Ghostly route

Story and photographs by Audrey Topping

If any place deserves to be haunted, it is the old Silk Road. For amid the ruins of ancient cities, once strung like Buddhist prayer beads across the forbidding terrain of Central Asia, there have occurred more mysterious happenings, rich pageantry, magical rituals, sinister intrigue, heroic battles and cruel massacres than the imagination can encompass.

Ten centuries ago, the Silk Road became the first artery of globalization linking East and West. Known as “the Emperor’s Route,” it was far more than the first trans-Asian highway that joined ancient civilizations and linked the two superpowers of the world – imperial China and the Holy Roman Empire. It was a 5,000-mile network of trade arteries that split and converged like dueling dragons romping across the breadth of Eurasia. The Silk Road was composed of the most exotic, but also the most treacherous, overland routes on earth. Over the centuries, the history has been blended with mystery, magic and myth. Ancient sites, mummies, silks and treasures are still being discovered.

Today, the old Silk Road is known in China as National Highway 315, but to Westerners it has become the stuff that legends are made of. Tourists may still see horse carts and Bactrian camels loaded with yurts and the household goods of the nomads’ descendants – reminiscent of centuries past – yet noisy tractor-trailers and private cars have replaced the fabled caravans.

To travel the old Silk Road today is to trace not only the passage of early trade, heroic battles and warring conquerors, but more lastingly, the exchange and blending of diverse ideas, religions, philosophies, sciences and musical styles.

One memorable morning I rode along the old Silk Road between the furry humps of a Bactrian camel. In the timeless space of the Singing Sands in the Gobi Desert I imagined I was a character in the Chinese epic novel “The Journey to the West,” first published 400 years ago. In my desert mirage, I visualized the hero of the story, the pilgrim Xuanzang, who around 645 brought Buddhist scriptures to China from India. Aloft another camel I visualized Fa-hsien, the monk who in 399 wrote the first eyewitness account of wondrous Buddhist cities that flourished for 1,000 years along the Silk Road.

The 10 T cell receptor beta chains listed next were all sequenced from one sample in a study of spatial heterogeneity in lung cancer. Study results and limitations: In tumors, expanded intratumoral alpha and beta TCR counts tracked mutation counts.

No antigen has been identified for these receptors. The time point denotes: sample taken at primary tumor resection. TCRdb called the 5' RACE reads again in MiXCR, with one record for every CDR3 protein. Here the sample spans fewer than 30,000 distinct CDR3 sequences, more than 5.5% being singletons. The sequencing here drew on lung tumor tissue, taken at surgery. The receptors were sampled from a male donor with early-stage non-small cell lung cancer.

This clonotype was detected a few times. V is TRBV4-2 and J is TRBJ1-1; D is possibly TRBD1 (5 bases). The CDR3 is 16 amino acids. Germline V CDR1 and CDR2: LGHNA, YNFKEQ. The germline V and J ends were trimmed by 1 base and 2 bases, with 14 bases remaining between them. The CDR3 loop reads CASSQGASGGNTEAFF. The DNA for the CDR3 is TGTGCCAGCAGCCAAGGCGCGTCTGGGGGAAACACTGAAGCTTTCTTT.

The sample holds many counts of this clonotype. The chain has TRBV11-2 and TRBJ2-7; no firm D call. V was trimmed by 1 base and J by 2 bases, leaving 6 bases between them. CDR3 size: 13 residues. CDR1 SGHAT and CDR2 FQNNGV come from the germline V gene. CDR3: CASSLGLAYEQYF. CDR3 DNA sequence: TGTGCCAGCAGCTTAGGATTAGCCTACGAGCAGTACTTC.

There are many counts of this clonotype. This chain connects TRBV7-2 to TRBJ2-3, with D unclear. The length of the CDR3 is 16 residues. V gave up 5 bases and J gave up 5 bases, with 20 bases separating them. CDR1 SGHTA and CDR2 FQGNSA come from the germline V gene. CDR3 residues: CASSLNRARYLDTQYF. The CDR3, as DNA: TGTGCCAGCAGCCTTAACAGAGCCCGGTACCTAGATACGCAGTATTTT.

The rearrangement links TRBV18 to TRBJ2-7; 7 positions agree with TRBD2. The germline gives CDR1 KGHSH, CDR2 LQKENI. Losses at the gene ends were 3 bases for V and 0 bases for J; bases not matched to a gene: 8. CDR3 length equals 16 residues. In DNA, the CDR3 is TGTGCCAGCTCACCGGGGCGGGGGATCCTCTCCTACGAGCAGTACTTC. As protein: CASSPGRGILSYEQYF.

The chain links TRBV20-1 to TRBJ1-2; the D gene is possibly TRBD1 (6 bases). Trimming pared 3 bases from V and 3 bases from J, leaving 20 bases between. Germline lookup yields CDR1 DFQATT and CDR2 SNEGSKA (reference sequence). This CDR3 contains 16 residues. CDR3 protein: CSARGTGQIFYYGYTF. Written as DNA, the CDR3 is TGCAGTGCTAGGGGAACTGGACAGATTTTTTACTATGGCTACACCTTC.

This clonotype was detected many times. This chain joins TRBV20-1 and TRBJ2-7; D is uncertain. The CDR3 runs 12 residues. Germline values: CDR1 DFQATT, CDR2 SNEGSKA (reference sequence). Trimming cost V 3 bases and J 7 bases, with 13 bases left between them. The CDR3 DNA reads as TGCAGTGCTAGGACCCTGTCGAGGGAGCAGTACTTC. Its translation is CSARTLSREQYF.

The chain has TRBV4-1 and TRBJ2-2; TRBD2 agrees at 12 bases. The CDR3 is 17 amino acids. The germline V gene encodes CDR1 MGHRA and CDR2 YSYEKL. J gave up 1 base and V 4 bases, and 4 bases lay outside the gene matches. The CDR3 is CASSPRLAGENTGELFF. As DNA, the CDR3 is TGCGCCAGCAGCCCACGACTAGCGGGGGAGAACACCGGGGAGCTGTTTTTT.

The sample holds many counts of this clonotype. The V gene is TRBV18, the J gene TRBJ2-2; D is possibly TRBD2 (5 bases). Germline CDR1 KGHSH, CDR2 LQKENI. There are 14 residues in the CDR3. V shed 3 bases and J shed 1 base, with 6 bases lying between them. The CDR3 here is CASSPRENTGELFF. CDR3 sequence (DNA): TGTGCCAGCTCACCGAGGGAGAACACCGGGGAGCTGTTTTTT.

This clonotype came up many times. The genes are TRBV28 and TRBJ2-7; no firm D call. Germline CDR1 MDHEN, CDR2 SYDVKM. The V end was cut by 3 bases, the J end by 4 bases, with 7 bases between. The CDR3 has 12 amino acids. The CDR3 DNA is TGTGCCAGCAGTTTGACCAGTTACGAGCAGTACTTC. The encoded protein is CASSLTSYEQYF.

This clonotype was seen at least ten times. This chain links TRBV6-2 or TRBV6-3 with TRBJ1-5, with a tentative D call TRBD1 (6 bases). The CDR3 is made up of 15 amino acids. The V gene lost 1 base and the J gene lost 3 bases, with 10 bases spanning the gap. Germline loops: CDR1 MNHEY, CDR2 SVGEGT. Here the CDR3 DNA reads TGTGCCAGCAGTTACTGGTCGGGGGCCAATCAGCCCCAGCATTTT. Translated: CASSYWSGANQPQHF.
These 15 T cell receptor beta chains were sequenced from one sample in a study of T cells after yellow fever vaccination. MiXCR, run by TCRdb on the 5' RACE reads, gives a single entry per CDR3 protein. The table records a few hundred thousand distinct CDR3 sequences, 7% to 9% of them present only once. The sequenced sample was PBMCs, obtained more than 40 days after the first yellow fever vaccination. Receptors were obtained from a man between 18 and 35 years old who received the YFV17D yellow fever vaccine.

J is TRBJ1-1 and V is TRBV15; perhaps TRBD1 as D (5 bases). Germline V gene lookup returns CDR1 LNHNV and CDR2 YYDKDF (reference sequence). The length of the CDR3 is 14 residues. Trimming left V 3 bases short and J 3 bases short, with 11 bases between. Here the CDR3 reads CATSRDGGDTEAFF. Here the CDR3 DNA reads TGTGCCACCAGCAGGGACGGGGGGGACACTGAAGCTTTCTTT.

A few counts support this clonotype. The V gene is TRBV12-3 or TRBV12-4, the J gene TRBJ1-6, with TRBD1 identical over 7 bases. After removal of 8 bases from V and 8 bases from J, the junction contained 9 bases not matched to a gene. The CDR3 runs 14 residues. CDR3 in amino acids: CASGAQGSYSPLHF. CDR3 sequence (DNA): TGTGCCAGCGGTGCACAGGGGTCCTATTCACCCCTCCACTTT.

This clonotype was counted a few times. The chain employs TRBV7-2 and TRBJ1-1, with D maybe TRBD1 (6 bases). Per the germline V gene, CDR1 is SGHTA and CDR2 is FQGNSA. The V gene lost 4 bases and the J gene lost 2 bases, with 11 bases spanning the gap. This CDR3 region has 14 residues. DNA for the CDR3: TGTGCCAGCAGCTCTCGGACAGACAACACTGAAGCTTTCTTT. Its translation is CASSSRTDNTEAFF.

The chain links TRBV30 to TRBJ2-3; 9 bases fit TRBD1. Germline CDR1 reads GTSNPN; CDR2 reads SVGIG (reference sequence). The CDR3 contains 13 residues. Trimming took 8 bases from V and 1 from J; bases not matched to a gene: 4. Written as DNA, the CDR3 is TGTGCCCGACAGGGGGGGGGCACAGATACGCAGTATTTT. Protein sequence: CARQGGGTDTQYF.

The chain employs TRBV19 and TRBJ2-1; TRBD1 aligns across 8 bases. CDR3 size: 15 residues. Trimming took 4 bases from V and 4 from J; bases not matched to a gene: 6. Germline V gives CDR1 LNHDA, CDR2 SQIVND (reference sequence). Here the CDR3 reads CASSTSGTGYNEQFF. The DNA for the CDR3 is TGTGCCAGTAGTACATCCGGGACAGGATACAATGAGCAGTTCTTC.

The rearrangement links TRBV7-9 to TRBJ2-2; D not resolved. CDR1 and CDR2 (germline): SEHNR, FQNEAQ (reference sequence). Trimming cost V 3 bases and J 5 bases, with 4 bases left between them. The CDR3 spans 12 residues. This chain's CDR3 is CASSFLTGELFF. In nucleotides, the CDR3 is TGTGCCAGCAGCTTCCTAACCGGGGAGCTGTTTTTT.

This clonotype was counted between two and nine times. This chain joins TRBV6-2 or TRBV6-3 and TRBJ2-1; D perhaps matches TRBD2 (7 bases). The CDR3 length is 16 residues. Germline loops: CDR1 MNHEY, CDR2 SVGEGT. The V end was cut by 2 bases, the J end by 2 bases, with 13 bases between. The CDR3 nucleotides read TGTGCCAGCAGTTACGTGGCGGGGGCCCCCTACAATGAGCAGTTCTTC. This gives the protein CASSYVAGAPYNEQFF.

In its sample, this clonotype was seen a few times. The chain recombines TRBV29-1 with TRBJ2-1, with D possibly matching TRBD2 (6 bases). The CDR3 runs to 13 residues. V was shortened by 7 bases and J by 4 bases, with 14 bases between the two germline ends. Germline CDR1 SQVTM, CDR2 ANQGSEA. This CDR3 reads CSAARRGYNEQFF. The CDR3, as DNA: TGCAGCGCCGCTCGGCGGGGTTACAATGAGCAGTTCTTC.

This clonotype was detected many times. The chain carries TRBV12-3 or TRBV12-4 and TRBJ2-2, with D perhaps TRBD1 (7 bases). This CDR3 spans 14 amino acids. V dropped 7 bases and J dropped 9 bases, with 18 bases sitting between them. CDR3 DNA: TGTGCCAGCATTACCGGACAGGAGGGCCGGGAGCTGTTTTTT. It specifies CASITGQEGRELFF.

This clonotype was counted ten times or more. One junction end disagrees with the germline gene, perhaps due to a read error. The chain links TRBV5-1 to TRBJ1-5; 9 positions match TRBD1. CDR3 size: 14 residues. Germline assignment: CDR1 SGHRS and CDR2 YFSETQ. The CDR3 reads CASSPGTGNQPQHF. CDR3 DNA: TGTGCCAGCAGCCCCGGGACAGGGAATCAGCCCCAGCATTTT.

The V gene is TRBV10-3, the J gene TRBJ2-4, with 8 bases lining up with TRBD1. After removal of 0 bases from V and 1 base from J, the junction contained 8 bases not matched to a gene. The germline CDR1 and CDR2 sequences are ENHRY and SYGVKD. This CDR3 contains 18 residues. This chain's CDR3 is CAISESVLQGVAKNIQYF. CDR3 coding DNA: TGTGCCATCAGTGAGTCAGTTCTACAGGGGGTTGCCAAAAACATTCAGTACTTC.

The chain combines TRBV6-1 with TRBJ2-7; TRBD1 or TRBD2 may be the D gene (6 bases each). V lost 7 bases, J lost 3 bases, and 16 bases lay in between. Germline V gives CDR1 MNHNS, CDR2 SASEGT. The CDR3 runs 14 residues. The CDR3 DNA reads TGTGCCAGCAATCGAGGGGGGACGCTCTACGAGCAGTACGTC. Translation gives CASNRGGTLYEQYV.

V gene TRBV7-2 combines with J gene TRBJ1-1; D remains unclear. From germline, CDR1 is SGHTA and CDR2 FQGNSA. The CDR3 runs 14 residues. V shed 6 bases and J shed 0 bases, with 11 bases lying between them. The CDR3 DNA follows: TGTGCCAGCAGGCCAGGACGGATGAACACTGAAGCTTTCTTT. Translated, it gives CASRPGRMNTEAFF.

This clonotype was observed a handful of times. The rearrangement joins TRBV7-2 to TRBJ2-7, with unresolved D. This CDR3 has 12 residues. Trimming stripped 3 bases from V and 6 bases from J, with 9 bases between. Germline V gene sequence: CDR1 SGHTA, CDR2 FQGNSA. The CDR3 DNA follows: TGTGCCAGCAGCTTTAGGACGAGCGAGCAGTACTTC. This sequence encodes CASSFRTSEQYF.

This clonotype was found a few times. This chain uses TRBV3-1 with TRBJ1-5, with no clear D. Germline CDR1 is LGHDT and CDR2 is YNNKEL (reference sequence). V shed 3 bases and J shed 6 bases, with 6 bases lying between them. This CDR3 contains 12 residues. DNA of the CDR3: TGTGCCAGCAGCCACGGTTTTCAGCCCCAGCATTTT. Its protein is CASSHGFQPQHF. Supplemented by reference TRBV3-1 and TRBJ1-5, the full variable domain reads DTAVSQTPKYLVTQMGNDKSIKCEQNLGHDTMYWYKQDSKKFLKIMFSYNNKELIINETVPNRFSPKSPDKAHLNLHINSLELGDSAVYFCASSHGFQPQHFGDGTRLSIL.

The death knell came when the king of Kashgar converted to Islam and Arab armies conquered the unarmed Buddhist cities. After the Muslim invasion came Genghis Kahn and his “Golden Hordes.” By 1211, the Mongol warrior had unified Mongolia and begun the conquest that devastated north China and Central Asia on his way to carving out the largest empire on earth. Any city, Buddhist or Muslim, that refused to join his armies was destroyed. So complete was the devastation that all traces of this once glorious Buddhist civilization vanished for a millennium.

But the essence or perhaps the soul of the dead cities along the Silk Road still hovered in the collective memory of mankind. Like stars that emit light beams centuries after they cease to exist, the lost cities continued to spark ghostly legends for 10 centuries before the haunted ruins were finally discovered in 1873 by Sir Douglas Forsyth. The Englishman stumbled on two clay figures from a sand-entombed city that had disappeared some 800 years before – one of the Buddha and one of the legendary Monkey King immortalized in “Journey to The West.”

Some 300 cities had been decimated by man and vanished beneath the ruthless desert sands. Then in the early 20th century, the Swedish explorer Sven Hedin and British archeologist Aurel Stein discovered more ruins and an archeological gold rush to rescue the remains began. These legendary figures populate only a fraction of the history of the old Silk Road.

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